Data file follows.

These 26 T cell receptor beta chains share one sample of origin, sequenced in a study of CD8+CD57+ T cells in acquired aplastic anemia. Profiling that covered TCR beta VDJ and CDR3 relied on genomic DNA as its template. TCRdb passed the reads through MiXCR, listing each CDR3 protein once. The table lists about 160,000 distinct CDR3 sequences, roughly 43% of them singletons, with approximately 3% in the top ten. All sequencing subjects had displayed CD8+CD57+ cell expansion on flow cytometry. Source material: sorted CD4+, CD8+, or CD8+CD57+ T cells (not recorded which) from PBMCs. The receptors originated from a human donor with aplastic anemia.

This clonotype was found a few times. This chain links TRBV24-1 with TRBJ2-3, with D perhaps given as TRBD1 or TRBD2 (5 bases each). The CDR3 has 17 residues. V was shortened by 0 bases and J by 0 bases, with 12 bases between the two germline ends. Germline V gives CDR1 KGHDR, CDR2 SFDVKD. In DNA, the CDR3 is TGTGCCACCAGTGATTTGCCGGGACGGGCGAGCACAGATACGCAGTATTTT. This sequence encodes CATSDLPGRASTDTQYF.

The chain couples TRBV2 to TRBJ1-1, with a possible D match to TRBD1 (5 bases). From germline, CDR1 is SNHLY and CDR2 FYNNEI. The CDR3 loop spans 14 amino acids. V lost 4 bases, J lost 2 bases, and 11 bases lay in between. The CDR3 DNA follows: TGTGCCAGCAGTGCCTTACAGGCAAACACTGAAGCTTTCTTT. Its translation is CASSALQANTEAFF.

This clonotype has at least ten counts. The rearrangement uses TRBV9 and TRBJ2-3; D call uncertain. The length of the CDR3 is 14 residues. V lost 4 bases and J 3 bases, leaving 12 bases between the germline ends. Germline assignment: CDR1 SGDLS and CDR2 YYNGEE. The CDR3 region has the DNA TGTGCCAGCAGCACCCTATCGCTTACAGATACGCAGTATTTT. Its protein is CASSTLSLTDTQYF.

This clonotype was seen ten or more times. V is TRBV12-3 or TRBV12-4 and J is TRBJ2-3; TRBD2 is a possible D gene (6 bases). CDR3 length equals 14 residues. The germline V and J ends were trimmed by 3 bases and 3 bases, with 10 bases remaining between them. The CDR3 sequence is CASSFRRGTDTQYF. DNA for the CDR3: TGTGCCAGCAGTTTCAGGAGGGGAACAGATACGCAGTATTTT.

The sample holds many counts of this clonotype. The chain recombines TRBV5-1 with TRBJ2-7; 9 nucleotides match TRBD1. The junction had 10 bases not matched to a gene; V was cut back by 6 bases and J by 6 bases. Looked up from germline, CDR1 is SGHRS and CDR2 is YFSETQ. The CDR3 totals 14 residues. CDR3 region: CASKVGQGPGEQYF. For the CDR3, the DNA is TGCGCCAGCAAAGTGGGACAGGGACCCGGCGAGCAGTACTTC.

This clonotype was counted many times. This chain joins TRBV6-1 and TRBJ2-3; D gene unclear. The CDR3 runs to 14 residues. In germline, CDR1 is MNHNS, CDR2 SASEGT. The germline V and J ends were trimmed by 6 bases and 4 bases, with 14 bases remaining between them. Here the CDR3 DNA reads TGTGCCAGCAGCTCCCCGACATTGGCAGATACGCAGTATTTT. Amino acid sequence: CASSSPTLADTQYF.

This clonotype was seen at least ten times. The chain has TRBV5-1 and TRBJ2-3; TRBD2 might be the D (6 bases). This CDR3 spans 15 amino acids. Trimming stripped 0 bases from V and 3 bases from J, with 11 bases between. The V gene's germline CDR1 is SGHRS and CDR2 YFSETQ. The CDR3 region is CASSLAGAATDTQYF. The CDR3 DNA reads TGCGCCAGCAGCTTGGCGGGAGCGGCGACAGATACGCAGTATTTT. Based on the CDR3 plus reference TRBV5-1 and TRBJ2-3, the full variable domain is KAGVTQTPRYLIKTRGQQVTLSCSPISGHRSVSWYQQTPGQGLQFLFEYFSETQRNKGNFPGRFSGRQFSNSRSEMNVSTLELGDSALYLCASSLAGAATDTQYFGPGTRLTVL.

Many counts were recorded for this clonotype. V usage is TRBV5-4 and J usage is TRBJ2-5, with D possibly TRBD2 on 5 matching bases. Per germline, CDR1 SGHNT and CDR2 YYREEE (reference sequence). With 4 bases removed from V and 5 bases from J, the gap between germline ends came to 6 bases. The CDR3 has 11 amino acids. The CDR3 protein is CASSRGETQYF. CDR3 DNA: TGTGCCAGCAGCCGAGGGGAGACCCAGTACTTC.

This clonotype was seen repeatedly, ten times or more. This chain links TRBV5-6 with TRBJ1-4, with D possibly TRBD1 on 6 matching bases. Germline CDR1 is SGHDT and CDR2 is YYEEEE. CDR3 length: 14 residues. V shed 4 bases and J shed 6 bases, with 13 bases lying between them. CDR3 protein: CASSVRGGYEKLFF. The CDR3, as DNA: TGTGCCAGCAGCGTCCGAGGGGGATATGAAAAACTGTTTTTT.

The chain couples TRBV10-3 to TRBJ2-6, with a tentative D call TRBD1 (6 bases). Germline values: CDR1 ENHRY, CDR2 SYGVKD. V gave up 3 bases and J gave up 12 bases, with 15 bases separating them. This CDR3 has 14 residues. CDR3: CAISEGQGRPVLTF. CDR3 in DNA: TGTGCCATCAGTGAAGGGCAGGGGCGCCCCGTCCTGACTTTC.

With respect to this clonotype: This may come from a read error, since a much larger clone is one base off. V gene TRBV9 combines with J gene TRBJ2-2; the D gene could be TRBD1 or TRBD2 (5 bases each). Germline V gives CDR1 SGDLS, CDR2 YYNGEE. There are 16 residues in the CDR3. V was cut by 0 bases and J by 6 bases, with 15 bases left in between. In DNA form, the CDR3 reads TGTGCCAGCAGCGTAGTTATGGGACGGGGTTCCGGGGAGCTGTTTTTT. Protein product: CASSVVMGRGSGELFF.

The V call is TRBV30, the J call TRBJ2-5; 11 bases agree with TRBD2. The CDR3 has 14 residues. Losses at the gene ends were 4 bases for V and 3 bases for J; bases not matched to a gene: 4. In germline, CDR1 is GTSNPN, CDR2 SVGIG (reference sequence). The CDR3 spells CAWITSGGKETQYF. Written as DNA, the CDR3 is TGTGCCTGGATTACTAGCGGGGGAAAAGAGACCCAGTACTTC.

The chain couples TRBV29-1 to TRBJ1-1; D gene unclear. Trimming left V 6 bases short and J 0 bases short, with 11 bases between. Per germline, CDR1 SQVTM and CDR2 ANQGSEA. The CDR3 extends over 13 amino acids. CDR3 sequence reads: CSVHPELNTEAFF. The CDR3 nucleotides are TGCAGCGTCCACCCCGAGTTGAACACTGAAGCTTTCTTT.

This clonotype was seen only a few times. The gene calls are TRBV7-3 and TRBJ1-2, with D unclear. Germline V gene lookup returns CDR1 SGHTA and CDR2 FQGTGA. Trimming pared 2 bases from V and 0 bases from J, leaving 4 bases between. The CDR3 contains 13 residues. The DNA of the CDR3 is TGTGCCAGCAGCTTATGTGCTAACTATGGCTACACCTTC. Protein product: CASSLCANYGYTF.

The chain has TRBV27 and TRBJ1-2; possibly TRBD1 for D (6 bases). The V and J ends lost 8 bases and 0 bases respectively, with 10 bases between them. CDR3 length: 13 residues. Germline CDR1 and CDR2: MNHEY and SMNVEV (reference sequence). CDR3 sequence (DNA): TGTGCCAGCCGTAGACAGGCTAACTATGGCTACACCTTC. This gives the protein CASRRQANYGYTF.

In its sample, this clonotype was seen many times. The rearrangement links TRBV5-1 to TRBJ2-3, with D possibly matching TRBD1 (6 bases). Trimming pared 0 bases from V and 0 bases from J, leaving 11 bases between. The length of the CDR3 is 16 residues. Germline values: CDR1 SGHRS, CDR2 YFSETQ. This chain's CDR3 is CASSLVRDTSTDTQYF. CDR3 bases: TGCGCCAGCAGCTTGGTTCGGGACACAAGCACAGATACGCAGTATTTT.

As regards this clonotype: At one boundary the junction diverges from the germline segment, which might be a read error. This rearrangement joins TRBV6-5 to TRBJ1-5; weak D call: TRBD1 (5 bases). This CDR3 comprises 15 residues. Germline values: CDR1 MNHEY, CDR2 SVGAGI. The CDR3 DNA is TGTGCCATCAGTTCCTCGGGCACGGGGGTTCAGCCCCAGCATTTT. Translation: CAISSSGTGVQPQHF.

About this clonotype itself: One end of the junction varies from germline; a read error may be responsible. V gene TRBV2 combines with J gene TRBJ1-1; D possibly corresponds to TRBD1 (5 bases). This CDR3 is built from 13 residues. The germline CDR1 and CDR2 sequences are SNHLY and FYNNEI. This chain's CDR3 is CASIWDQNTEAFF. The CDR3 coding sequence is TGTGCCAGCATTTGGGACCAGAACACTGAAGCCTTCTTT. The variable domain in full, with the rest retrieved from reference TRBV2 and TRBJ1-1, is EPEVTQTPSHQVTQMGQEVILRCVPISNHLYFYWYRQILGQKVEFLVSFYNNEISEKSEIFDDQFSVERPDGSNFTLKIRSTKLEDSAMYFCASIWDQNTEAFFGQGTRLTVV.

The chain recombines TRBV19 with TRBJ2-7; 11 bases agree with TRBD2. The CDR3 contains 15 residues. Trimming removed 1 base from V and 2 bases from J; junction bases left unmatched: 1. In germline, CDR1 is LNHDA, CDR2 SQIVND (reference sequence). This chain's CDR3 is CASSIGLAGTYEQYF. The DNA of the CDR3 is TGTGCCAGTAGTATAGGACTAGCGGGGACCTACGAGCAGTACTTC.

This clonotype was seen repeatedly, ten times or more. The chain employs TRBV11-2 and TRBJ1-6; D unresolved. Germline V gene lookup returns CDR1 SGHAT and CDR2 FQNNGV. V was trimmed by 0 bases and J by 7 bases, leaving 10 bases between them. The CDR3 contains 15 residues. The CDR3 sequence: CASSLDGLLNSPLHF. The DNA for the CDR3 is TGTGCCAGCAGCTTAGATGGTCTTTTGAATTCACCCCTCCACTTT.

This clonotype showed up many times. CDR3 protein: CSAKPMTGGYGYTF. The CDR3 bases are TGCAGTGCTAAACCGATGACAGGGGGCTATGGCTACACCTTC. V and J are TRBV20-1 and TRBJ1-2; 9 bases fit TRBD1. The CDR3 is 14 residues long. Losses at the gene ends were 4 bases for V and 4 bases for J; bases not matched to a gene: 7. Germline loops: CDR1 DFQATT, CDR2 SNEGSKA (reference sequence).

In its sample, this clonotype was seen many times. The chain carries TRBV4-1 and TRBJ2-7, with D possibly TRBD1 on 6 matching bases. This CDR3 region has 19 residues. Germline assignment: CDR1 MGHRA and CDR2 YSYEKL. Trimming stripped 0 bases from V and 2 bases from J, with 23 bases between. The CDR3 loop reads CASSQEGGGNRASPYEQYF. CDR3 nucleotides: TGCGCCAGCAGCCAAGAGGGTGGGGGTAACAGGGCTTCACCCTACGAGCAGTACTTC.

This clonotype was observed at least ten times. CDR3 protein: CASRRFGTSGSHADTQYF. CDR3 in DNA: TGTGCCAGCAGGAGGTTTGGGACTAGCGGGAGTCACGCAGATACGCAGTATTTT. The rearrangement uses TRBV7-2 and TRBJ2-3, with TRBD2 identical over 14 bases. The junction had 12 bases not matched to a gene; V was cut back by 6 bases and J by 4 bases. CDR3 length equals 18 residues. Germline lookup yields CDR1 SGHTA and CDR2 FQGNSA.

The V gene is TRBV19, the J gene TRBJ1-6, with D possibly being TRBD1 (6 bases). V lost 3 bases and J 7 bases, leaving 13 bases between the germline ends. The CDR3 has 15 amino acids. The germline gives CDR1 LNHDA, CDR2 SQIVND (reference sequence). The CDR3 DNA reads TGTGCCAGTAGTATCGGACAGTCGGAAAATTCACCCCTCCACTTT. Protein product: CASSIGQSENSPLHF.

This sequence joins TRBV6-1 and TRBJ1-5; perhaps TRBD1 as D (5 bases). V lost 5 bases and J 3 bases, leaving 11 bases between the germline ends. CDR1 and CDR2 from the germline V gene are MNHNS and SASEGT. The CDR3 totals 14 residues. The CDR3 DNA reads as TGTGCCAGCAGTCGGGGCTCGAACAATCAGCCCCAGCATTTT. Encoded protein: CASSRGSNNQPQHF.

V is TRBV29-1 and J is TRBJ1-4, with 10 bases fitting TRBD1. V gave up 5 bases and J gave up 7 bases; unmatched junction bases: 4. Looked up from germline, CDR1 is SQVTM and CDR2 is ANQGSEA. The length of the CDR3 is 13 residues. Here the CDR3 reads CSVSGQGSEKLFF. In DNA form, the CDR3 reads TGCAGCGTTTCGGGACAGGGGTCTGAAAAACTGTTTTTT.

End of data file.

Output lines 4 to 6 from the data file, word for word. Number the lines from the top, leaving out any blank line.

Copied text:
This clonotype has at least ten counts. The rearrangement uses TRBV9 and TRBJ2-3; D call uncertain. The length of the CDR3 is 14 residues. V lost 4 bases and J 3 bases, leaving 12 bases between the germline ends. Germline assignment: CDR1 SGDLS and CDR2 YYNGEE. The CDR3 region has the DNA TGTGCCAGCAGCACCCTATCGCTTACAGATACGCAGTATTTT. Its protein is CASSTLSLTDTQYF.

This clonotype was seen ten or more times. V is TRBV12-3 or TRBV12-4 and J is TRBJ2-3; TRBD2 is a possible D gene (6 bases). CDR3 length equals 14 residues. The germline V and J ends were trimmed by 3 bases and 3 bases, with 10 bases remaining between them. The CDR3 sequence is CASSFRRGTDTQYF. DNA for the CDR3: TGTGCCAGCAGTTTCAGGAGGGGAACAGATACGCAGTATTTT.

The sample holds many counts of this clonotype. The chain recombines TRBV5-1 with TRBJ2-7; 9 nucleotides match TRBD1. The junction had 10 bases not matched to a gene; V was cut back by 6 bases and J by 6 bases. Looked up from germline, CDR1 is SGHRS and CDR2 is YFSETQ. The CDR3 totals 14 residues. CDR3 region: CASKVGQGPGEQYF. For the CDR3, the DNA is TGCGCCAGCAAAGTGGGACAGGGACCCGGCGAGCAGTACTTC.